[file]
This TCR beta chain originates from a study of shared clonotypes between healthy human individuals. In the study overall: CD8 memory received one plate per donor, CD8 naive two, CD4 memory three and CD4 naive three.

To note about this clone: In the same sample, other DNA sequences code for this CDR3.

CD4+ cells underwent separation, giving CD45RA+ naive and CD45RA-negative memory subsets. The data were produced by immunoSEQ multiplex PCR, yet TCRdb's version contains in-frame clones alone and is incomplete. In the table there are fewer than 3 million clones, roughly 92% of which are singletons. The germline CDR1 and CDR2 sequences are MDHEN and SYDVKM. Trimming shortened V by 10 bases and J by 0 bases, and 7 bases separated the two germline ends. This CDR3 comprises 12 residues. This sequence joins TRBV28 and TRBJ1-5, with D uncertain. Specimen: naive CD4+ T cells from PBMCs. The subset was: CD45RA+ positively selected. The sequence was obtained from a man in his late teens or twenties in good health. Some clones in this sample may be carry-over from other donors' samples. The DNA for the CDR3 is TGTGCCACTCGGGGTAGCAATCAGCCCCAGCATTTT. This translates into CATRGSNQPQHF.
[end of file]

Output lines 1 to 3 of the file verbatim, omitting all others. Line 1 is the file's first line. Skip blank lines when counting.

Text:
This TCR beta chain originates from a study of shared clonotypes between healthy human individuals. In the study overall: CD8 memory received one plate per donor, CD8 naive two, CD4 memory three and CD4 naive three.

To note about this clone: In the same sample, other DNA sequences code for this CDR3.

CD4+ cells underwent separation, giving CD45RA+ naive and CD45RA-negative memory subsets. The data were produced by immunoSEQ multiplex PCR, yet TCRdb's version contains in-frame clones alone and is incomplete. In the table there are fewer than 3 million clones, roughly 92% of which are singletons. The germline CDR1 and CDR2 sequences are MDHEN and SYDVKM. Trimming shortened V by 10 bases and J by 0 bases, and 7 bases separated the two germline ends. This CDR3 comprises 12 residues. This sequence joins TRBV28 and TRBJ1-5, with D uncertain. Specimen: naive CD4+ T cells from PBMCs. The subset was: CD45RA+ positively selected. The sequence was obtained from a man in his late teens or twenties in good health. Some clones in this sample may be carry-over from other donors' samples. The DNA for the CDR3 is TGTGCCACTCGGGGTAGCAATCAGCCCCAGCATTTT. This translates into CATRGSNQPQHF.